Perspective


  • October 18, 2021
  • Chuck Osborne

Blowing the Whistle

Frances Haugen has blown the whistle. Facebook and all its subsidiaries dominate the social media landscape, which has done real harm to our social fabric. Haugen claims they have known it all along – known what it is about their product that is harmful – and have decided to keep doing it anyway. It is a serious allegation and seems to ring true. 

Several years ago, I had the opportunity to work in Poland. I never officially moved as I still had responsibilities at home, but I would spend weeks at a time in Invesco’s Poland office. During one of those trips, I got a chance to tour the Nazi concentration camp, Auschwitz. It is estimated that more than 1.1 million people died there. Most were Jews, but the Nazis also killed Polish intellectuals and anyone they thought might challenge them. This I knew, but what I learned was even more horrifying. 

The Nazis turned death into an industry at Auschwitz. It started when they told their victims to pack one suitcase to take to their new home. The Germans knew that most would pack their most prized possessions, and the suitcases were confiscated immediately. There are storage rooms packed with them on display when one takes the tour. Hair was cut and used to make uniforms, and fillings were extracted from teeth for gold. Being there in person drove home just how evil people are capable of being. 

What does this have to do with Facebook? People who forget their history are doomed to repeat it. The lesson we should learn from the horrors of Auschwitz is that people can be convinced to do unspeakable things. People don’t just wake up one morning and decide to be evil; they have to be moved slowly but steadily in that direction. In 1924, nearly 20 years before Auschwitz, Hitler wrote, “Propaganda is a truly terrible weapon in the hands of an expert.” Joseph Goebbels was just such an expert, and for nearly two decades he and his Reich Ministry of Public Enlightenment and Propaganda slowly and steadily moved what many believed to be Europe’s most sophisticated society into a group that would create a place like Auschwitz. 

As Carl Jung so famously said, “People do not have ideas, ideas have people.” This brings us back to Facebook. When the company went public in 2012 it had one small problem: it was not a business. There was no method for actually making money. A business cannot survive if it can’t make money, so it started allowing advertising. Because Facebook had tons of personal data, it could tailor advertising like never before. Companies could target only those most likely to want their products. Content could be pushed to a user based on Facebook knowing who that user was and what she was most likely to click on. 

Facebook developed algorithms to push information their users were most likely to click on so they could maximize those advertising dollars. As a result, if one started out as a normal, right-of-center Republican, then he would be sent a steady diet of progressively more right-wing content. Conversely, if one started out as a normal, left-of-center Democrat, she would be sent progressively more left-wing content. This process may not be masterminded by any puppet master like Goebbels, but it works the same way nonetheless.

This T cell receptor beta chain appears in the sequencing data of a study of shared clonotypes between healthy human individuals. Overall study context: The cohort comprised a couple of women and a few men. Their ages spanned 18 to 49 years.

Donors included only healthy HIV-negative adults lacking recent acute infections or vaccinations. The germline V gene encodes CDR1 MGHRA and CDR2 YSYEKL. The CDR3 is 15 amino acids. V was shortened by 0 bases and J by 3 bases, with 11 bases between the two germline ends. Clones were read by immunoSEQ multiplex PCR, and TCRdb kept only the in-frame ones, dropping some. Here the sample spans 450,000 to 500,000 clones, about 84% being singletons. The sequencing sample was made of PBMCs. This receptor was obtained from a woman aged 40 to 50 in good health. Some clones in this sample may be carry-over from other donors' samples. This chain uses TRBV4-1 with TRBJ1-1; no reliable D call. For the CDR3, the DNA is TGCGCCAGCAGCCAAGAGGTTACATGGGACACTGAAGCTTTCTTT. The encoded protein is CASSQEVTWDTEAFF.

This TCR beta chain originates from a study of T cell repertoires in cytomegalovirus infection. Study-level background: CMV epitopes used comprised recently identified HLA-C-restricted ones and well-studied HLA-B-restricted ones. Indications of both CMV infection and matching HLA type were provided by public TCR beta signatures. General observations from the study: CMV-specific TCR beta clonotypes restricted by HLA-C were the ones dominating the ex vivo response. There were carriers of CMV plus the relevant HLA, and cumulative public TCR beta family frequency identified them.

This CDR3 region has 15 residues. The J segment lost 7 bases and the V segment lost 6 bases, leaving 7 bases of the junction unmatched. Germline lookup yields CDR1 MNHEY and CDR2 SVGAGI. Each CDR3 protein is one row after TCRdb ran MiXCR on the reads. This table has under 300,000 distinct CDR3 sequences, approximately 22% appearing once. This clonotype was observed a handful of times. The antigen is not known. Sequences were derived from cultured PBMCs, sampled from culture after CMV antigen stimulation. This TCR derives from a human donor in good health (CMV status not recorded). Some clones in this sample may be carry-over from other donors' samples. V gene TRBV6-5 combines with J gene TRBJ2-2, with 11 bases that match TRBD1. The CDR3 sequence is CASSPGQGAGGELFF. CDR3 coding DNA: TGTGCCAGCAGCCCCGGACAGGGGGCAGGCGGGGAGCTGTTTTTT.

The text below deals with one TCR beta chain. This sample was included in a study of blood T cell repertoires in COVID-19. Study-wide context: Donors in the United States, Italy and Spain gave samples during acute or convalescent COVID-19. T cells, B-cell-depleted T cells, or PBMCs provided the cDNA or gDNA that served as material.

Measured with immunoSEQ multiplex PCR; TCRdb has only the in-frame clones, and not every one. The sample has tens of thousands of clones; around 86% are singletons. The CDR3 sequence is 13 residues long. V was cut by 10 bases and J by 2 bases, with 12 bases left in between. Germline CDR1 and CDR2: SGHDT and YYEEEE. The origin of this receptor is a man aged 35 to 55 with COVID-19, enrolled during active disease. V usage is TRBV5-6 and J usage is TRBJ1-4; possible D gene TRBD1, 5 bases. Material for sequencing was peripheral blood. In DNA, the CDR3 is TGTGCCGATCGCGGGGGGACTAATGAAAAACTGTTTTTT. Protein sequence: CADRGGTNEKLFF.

So, otherwise intelligent people start to believe that a Russian plot put Trump into the White House, and four years later a massive fraud kicked him out. President Biden has claimed that the retreat from Afghanistan was a success and our border with Mexico is closed. Maybe he is crazy, or maybe he is not. Maybe he knows that half of the people will now believe anything he says no matter how crazy, and that the other half will not believe him no matter what he says. This is the damage that social media has done. 

So, what to do about it? Most now agree that social media needs to be regulated; the problem is what economists call rent-seeking. Each side wants their particular propaganda to be seen, and want the other guy silenced. Or, at least they want the other guy’s propaganda labeled as such, while their propaganda is labeled “news.” 

The ultimate problem with Facebook is the same today as it was in 2012. It is the fundamental reason we have never invested in the platform: There is no ethical way to make Facebook an attractive business. It was supposed to be a place where we could communicate with relatives and friends who no longer live down the street; where I can know what one certain friend has for dinner every single night (you know who you are); where people who care can learn that my son, Charlie, made his school’s basketball team – Go Cavs! It should be taken back to what it was. 

The algorithms need to go. Pushed content needs to go. Everyone has a right to free speech, but there is no entitlement for one’s speech to go beyond his friends who happen to know him, love him, and realize that he is an idiot who has no clue what he is talking about. In other words, the online neighborhood should reflect the actual neighborhood. 

If we do that, Facebook’s stock price will plummet. They can still sell advertising, but it won’t be as tailored. It is a solution that is simple and would work, which makes the likelihood of Washington doing it very slim. So, we will simply need to arm ourselves. What we see online is not news, it is propaganda. It is a terrible weapon whether in the hands of an expert, or the inner workings of a computer algorithm. At least that is my perspective. 

Warm regards,

Chuck Osborne, CFA
Managing Director